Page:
3. Regrowth vegetation.

We found that the cover of woody vegetation in the surrounding landscape was associated with bird community composition. Woodland patches supported more species of conservation concern when in landscapes with high woody vegetation cover at the 1,000 ha and 10,000 ha scales. Landscape-scale vegetation cover may buffer changes in patch-scale vegetation cover, and measures to increase native vegetation cover in agricultural landscapes are vital to improved conservation outcomes. A potential focus for management interventions includes increasing/preserving stands of native regrowth, which provides habitat for a range of species, including many woodland birds. It is therefore important that regrowth receives sufficient formal protection. For example, in our study region, native vegetation that has regenerated since 1990 is classified as regrowth and is regulated by government legislation on tree clearing (Native Vegetation Act 2003). Proposed changes to this legislation, however, will allow ‘thinning’ of dense vegetation such as regrowth. This raises concerns for the structural integrity of regrowth and its associated benefits for woodland birds.

4. Revegetation plantings.

Another widely applied management intervention to increase landscape vegetation cover in agricultural landscapes worldwide, and in southeastern Australia in particular, is to actively revegetate areas. This approach provides important habitat for woodland birds, including many of conservation concern, and may be an important adaptation to climate change. However, extreme climatic events, such as drought, can be detrimental to the success of restoration efforts, and it is critical that revegetation programs consider these potential impacts. One measure to improve the success of revegetation plantings is to choose plant species capable of establishing and surviving drought.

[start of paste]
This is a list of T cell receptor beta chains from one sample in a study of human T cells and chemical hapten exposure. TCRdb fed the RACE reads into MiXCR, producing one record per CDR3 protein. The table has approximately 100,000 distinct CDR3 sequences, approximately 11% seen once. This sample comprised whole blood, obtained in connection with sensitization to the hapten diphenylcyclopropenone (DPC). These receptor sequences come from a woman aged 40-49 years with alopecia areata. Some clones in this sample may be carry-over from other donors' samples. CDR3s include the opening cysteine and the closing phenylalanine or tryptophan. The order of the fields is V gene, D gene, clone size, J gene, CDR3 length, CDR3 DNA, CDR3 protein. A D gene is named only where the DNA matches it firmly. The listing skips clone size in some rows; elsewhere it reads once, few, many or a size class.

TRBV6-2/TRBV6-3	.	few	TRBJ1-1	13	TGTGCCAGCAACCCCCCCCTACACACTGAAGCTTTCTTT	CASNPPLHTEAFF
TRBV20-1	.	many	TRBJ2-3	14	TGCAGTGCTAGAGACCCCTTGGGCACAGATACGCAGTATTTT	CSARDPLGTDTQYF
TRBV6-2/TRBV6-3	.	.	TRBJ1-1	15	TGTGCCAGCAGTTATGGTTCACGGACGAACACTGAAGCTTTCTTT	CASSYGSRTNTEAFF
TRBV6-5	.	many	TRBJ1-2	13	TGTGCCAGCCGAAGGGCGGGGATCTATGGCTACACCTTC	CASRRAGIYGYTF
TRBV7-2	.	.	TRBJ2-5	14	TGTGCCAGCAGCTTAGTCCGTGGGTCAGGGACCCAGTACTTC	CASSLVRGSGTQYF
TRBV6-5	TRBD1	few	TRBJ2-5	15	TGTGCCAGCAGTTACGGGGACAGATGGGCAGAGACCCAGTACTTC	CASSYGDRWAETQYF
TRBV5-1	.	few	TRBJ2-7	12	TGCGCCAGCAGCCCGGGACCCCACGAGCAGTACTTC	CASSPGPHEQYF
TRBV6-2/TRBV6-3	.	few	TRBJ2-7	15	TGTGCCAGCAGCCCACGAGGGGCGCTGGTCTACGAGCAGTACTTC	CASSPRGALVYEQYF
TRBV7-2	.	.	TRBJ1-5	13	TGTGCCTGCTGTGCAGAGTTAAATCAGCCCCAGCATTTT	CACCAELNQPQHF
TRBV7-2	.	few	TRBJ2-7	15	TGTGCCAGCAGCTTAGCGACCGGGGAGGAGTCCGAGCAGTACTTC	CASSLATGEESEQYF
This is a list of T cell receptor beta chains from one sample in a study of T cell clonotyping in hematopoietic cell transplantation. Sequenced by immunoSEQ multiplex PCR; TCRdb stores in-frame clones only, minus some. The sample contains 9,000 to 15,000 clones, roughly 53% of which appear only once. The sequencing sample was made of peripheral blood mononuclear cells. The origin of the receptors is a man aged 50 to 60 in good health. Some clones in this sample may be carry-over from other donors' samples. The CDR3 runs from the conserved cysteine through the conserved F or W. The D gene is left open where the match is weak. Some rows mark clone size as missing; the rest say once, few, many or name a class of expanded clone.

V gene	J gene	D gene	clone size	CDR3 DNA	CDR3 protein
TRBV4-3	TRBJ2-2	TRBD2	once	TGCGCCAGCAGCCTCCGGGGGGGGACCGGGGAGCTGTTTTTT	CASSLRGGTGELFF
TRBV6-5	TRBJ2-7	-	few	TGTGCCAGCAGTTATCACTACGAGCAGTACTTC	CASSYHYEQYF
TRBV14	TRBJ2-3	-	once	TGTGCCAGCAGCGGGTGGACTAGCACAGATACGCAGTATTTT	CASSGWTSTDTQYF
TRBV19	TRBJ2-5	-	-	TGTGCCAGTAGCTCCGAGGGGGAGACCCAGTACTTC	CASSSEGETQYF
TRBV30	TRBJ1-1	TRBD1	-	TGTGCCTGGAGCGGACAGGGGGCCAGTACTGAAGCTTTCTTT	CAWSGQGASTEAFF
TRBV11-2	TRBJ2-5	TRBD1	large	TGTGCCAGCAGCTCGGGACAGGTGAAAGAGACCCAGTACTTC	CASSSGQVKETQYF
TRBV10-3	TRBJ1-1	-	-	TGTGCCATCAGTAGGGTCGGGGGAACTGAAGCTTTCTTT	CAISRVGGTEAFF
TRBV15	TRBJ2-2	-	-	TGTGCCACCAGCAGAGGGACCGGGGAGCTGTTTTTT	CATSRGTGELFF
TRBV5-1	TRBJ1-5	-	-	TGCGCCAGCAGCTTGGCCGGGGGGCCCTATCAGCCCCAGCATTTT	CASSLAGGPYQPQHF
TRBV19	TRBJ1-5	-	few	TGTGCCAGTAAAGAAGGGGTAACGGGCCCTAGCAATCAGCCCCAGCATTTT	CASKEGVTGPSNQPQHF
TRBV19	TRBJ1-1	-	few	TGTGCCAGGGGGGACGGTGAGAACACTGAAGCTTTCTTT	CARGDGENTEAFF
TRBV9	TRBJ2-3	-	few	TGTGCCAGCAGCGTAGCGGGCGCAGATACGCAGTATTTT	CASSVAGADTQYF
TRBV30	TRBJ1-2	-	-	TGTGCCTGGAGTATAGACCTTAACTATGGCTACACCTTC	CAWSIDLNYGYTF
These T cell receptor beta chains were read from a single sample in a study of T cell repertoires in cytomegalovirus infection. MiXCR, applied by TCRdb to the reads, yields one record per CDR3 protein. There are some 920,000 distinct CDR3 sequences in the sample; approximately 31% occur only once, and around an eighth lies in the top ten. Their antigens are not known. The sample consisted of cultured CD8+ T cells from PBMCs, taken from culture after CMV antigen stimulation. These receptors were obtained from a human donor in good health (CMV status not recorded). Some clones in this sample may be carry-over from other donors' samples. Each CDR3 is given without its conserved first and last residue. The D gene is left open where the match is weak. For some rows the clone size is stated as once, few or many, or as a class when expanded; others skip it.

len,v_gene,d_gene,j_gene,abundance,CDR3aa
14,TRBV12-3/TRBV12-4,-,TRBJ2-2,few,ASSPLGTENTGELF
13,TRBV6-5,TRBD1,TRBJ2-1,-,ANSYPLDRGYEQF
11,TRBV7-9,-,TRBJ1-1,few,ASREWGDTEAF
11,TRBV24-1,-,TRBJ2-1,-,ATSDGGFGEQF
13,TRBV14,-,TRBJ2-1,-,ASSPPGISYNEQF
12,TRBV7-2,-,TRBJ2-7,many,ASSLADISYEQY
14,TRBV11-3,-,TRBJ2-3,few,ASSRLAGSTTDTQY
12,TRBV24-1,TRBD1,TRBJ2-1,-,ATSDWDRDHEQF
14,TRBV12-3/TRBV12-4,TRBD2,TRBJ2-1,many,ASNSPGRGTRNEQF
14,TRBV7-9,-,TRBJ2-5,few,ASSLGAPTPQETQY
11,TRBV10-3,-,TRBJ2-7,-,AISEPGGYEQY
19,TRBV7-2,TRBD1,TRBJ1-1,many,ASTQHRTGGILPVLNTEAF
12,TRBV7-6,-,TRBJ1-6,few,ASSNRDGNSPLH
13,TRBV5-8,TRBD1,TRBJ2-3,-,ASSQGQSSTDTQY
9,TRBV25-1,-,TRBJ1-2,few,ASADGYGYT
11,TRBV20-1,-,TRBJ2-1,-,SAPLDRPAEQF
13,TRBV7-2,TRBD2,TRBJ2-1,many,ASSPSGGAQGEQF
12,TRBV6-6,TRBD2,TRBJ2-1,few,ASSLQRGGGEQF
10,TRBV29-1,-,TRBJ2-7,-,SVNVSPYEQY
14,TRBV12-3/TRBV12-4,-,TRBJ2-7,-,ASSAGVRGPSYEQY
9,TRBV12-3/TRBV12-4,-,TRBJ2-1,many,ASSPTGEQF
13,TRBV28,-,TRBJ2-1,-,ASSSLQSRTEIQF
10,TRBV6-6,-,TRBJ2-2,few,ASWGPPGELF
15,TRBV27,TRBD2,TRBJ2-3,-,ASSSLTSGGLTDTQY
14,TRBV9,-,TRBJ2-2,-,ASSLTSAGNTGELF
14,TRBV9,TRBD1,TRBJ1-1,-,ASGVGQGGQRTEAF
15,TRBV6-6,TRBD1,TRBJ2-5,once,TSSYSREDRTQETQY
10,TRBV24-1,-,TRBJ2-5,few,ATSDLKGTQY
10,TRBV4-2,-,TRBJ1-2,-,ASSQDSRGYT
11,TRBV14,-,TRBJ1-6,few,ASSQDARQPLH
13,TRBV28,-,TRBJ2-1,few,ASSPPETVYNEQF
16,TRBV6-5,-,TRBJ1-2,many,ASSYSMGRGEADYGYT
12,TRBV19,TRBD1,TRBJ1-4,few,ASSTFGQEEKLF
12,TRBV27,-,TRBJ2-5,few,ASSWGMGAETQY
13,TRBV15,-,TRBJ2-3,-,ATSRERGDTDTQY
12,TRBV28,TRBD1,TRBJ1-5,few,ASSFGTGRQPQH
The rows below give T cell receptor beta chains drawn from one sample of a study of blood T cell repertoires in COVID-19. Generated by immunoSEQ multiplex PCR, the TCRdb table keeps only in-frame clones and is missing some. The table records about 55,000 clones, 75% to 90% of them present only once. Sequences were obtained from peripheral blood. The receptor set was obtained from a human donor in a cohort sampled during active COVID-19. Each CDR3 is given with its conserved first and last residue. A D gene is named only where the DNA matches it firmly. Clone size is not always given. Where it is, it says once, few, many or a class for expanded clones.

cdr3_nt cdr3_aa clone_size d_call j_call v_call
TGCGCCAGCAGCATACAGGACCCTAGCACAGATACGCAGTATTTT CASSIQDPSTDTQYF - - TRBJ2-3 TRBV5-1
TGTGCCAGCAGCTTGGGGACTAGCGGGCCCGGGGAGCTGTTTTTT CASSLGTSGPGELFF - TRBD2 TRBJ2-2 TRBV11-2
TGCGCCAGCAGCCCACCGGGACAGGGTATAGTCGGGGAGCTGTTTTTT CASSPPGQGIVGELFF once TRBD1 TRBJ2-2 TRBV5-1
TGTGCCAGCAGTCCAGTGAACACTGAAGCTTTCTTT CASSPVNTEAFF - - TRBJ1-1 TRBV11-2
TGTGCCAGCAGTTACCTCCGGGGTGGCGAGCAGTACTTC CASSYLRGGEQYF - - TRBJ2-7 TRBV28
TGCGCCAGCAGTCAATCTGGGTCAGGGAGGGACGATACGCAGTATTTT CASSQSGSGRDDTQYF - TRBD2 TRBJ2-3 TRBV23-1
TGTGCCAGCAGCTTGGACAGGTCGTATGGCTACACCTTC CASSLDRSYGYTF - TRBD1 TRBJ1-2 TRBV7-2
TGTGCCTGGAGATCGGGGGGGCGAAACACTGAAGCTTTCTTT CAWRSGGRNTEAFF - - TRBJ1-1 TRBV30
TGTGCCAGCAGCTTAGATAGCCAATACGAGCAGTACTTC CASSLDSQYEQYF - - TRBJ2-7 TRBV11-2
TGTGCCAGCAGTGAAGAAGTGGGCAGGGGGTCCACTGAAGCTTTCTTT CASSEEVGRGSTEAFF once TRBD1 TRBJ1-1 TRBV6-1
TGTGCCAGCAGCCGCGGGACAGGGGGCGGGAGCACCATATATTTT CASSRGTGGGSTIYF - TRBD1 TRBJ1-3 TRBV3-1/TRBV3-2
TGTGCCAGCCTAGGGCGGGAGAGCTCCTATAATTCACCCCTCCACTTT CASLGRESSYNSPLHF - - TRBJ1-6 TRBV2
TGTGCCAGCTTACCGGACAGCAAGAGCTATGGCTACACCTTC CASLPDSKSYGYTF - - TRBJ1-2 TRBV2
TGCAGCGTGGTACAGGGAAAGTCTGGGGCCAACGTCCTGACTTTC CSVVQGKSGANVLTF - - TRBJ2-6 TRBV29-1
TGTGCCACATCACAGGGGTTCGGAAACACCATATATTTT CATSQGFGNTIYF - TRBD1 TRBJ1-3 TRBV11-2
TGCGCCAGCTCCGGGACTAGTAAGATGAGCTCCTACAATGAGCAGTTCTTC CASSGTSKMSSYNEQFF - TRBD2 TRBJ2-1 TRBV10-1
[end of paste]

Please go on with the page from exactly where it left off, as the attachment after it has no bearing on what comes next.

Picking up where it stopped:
Conclusions

Improving biodiversity conservation in fragmented agricultural landscapes has become an important global issue. This is evident through the large investments in farmland biodiversity that are becoming increasingly common (e.g. agri-environmental schemes). Missing from much of the ecological research underpinning these schemes, however, are investigations at the level of the community assemblage. Addressing this knowledge gap improves our ability to generalise across agricultural landscapes, and leads to integrated multi-species conservation policies and management. Our investigation of multi-scale associations between vegetation cover and woodland bird communities shows that both patch-scale vegetation structure and landscape-scale vegetation cover are important determinants of community composition. This finding supports those from previous species-specific and species diversity research, and from different regions worldwide. Further, species of conservation concern showed similar responses. This suggests that the species under most threat in agricultural landscapes will be positively affected by undertaking management actions to improve woodland condition and landscape vegetation cover.